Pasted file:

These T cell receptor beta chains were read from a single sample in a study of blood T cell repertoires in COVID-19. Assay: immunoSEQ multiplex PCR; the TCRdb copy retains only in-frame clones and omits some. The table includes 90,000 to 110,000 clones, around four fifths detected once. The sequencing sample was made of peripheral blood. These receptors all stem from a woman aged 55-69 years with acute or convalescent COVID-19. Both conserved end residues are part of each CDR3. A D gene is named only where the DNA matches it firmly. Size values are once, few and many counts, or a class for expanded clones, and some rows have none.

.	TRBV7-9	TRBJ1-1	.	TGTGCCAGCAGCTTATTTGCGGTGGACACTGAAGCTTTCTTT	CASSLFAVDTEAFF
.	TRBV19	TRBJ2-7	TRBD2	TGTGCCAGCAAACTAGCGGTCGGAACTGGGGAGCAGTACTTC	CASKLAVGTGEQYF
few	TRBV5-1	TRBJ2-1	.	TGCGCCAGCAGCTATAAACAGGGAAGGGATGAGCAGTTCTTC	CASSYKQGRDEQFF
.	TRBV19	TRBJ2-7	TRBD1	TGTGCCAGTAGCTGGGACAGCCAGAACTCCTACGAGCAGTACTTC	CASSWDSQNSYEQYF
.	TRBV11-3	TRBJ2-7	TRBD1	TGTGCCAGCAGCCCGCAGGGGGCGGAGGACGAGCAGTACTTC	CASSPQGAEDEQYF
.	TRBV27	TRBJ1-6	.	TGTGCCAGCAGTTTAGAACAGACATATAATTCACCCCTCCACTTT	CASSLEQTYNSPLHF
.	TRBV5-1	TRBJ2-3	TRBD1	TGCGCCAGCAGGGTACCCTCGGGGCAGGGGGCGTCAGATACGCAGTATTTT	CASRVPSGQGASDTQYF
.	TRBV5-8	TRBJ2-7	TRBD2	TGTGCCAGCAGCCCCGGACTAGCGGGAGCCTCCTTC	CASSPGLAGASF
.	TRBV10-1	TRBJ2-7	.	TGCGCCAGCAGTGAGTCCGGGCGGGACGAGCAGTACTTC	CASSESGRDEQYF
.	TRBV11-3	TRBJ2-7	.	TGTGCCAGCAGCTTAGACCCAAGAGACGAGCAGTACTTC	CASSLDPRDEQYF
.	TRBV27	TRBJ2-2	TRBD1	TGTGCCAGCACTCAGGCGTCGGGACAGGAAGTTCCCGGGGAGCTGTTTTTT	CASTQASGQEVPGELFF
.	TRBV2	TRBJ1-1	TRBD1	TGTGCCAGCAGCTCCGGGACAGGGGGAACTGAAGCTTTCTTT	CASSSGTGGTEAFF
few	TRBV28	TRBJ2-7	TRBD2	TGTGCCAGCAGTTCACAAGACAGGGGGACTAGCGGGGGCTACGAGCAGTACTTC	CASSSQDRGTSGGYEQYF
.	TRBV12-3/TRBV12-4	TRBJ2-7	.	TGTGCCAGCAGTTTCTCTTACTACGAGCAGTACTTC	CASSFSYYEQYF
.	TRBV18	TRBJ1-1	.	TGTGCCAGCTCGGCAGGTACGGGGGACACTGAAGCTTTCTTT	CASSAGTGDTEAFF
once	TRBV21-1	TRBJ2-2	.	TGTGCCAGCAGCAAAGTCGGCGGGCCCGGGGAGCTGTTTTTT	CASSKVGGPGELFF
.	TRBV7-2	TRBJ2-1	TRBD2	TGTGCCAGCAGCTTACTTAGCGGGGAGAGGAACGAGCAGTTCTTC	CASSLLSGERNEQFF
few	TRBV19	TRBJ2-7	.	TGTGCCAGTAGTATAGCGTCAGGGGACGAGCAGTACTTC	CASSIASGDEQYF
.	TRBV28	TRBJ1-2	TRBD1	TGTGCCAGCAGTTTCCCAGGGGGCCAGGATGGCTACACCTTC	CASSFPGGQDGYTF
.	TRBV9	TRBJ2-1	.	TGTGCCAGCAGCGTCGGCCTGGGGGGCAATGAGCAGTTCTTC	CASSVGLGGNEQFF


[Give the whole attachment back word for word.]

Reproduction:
These T cell receptor beta chains were read from a single sample in a study of blood T cell repertoires in COVID-19. Assay: immunoSEQ multiplex PCR; the TCRdb copy retains only in-frame clones and omits some. The table includes 90,000 to 110,000 clones, around four fifths detected once. The sequencing sample was made of peripheral blood. These receptors all stem from a woman aged 55-69 years with acute or convalescent COVID-19. Both conserved end residues are part of each CDR3. A D gene is named only where the DNA matches it firmly. Size values are once, few and many counts, or a class for expanded clones, and some rows have none.

.	TRBV7-9	TRBJ1-1	.	TGTGCCAGCAGCTTATTTGCGGTGGACACTGAAGCTTTCTTT	CASSLFAVDTEAFF
.	TRBV19	TRBJ2-7	TRBD2	TGTGCCAGCAAACTAGCGGTCGGAACTGGGGAGCAGTACTTC	CASKLAVGTGEQYF
few	TRBV5-1	TRBJ2-1	.	TGCGCCAGCAGCTATAAACAGGGAAGGGATGAGCAGTTCTTC	CASSYKQGRDEQFF
.	TRBV19	TRBJ2-7	TRBD1	TGTGCCAGTAGCTGGGACAGCCAGAACTCCTACGAGCAGTACTTC	CASSWDSQNSYEQYF
.	TRBV11-3	TRBJ2-7	TRBD1	TGTGCCAGCAGCCCGCAGGGGGCGGAGGACGAGCAGTACTTC	CASSPQGAEDEQYF
.	TRBV27	TRBJ1-6	.	TGTGCCAGCAGTTTAGAACAGACATATAATTCACCCCTCCACTTT	CASSLEQTYNSPLHF
.	TRBV5-1	TRBJ2-3	TRBD1	TGCGCCAGCAGGGTACCCTCGGGGCAGGGGGCGTCAGATACGCAGTATTTT	CASRVPSGQGASDTQYF
.	TRBV5-8	TRBJ2-7	TRBD2	TGTGCCAGCAGCCCCGGACTAGCGGGAGCCTCCTTC	CASSPGLAGASF
.	TRBV10-1	TRBJ2-7	.	TGCGCCAGCAGTGAGTCCGGGCGGGACGAGCAGTACTTC	CASSESGRDEQYF
.	TRBV11-3	TRBJ2-7	.	TGTGCCAGCAGCTTAGACCCAAGAGACGAGCAGTACTTC	CASSLDPRDEQYF
.	TRBV27	TRBJ2-2	TRBD1	TGTGCCAGCACTCAGGCGTCGGGACAGGAAGTTCCCGGGGAGCTGTTTTTT	CASTQASGQEVPGELFF
.	TRBV2	TRBJ1-1	TRBD1	TGTGCCAGCAGCTCCGGGACAGGGGGAACTGAAGCTTTCTTT	CASSSGTGGTEAFF
few	TRBV28	TRBJ2-7	TRBD2	TGTGCCAGCAGTTCACAAGACAGGGGGACTAGCGGGGGCTACGAGCAGTACTTC	CASSSQDRGTSGGYEQYF
.	TRBV12-3/TRBV12-4	TRBJ2-7	.	TGTGCCAGCAGTTTCTCTTACTACGAGCAGTACTTC	CASSFSYYEQYF
.	TRBV18	TRBJ1-1	.	TGTGCCAGCTCGGCAGGTACGGGGGACACTGAAGCTTTCTTT	CASSAGTGDTEAFF
once	TRBV21-1	TRBJ2-2	.	TGTGCCAGCAGCAAAGTCGGCGGGCCCGGGGAGCTGTTTTTT	CASSKVGGPGELFF
.	TRBV7-2	TRBJ2-1	TRBD2	TGTGCCAGCAGCTTACTTAGCGGGGAGAGGAACGAGCAGTTCTTC	CASSLLSGERNEQFF
few	TRBV19	TRBJ2-7	.	TGTGCCAGTAGTATAGCGTCAGGGGACGAGCAGTACTTC	CASSIASGDEQYF
.	TRBV28	TRBJ1-2	TRBD1	TGTGCCAGCAGTTTCCCAGGGGGCCAGGATGGCTACACCTTC	CASSFPGGQDGYTF
.	TRBV9	TRBJ2-1	.	TGTGCCAGCAGCGTCGGCCTGGGGGGCAATGAGCAGTTCTTC	CASSVGLGGNEQFF